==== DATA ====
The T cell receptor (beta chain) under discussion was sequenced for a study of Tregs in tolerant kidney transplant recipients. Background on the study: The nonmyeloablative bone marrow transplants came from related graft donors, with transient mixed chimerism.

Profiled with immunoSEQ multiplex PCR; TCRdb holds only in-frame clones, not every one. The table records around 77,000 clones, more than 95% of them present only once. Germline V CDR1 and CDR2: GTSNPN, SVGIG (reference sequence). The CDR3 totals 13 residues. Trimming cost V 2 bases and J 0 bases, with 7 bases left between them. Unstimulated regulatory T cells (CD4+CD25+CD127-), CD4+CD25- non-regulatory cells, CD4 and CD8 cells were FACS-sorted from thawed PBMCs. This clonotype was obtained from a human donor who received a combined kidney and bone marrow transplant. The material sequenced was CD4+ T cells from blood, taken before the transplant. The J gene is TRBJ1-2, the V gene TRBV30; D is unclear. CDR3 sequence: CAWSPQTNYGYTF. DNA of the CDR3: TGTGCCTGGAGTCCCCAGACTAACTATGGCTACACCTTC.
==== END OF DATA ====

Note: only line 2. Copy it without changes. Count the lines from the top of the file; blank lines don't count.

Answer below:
Profiled with immunoSEQ multiplex PCR; TCRdb holds only in-frame clones, not every one. The table records around 77,000 clones, more than 95% of them present only once. Germline V CDR1 and CDR2: GTSNPN, SVGIG (reference sequence). The CDR3 totals 13 residues. Trimming cost V 2 bases and J 0 bases, with 7 bases left between them. Unstimulated regulatory T cells (CD4+CD25+CD127-), CD4+CD25- non-regulatory cells, CD4 and CD8 cells were FACS-sorted from thawed PBMCs. This clonotype was obtained from a human donor who received a combined kidney and bone marrow transplant. The material sequenced was CD4+ T cells from blood, taken before the transplant. The J gene is TRBJ1-2, the V gene TRBV30; D is unclear. CDR3 sequence: CAWSPQTNYGYTF. DNA of the CDR3: TGTGCCTGGAGTCCCCAGACTAACTATGGCTACACCTTC.